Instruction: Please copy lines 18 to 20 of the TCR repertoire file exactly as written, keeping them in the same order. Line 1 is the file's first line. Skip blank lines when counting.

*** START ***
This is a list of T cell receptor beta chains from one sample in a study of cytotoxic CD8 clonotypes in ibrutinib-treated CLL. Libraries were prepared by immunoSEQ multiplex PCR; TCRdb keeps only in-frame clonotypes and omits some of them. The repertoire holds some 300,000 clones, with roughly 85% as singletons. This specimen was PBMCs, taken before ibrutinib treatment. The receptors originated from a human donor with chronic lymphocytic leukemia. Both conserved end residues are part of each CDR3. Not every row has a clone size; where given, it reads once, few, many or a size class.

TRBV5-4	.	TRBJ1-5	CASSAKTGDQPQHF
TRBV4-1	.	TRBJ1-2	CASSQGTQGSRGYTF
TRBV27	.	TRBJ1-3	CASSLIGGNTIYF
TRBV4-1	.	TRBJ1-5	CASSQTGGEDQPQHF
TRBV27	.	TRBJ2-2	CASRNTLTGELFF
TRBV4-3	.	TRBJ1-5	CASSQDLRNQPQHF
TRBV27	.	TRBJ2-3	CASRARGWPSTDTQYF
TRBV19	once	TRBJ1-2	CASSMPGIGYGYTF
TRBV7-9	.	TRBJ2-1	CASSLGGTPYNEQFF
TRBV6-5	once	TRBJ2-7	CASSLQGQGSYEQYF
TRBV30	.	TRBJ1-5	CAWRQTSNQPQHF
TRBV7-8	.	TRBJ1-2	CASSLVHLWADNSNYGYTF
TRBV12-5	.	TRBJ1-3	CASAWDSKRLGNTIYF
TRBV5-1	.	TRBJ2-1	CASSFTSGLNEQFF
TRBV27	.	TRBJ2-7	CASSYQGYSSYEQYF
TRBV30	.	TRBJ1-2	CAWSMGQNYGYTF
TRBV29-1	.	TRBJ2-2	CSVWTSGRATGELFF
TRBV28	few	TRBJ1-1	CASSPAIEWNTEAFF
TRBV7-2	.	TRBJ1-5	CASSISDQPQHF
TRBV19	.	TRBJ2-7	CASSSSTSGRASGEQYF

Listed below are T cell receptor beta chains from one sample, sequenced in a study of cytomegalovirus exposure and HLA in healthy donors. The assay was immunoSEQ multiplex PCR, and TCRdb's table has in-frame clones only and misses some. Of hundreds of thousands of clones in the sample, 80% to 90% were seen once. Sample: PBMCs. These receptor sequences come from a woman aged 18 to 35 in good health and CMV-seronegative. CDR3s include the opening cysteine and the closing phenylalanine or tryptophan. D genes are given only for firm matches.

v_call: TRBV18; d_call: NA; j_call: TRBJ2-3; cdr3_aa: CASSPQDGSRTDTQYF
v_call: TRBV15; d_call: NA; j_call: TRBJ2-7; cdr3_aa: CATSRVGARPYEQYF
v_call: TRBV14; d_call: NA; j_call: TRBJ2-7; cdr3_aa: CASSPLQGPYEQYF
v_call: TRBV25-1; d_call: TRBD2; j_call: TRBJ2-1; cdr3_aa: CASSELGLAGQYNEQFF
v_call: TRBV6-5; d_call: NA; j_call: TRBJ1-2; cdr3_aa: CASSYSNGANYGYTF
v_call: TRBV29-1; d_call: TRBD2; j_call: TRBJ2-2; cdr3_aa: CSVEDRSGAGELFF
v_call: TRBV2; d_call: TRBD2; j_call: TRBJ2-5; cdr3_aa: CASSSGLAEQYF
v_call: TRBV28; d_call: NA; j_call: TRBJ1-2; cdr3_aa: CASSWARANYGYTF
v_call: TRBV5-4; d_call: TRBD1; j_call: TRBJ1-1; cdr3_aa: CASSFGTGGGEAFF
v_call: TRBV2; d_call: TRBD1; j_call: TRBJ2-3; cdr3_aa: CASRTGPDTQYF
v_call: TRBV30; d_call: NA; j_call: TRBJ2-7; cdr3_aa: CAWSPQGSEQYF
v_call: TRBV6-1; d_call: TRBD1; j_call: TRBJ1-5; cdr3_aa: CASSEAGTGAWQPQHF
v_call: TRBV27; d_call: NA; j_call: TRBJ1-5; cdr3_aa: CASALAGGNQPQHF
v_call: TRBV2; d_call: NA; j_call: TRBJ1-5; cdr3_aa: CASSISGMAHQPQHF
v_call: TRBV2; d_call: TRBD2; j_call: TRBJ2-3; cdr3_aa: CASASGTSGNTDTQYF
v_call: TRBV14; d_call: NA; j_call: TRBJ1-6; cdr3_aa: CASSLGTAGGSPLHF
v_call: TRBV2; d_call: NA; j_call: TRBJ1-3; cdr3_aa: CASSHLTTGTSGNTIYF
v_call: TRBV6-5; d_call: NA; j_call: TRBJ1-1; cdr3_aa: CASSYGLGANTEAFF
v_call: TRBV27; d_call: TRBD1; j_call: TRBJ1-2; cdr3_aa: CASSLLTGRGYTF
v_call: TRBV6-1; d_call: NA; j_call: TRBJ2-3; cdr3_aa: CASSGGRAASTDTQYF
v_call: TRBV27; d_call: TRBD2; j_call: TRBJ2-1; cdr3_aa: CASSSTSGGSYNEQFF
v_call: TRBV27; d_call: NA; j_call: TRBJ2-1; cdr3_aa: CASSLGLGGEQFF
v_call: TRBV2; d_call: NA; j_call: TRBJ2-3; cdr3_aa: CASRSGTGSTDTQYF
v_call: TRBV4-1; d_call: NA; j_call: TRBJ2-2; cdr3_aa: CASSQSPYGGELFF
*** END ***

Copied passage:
TRBV29-1	.	TRBJ2-2	CSVWTSGRATGELFF
TRBV28	few	TRBJ1-1	CASSPAIEWNTEAFF
TRBV7-2	.	TRBJ1-5	CASSISDQPQHF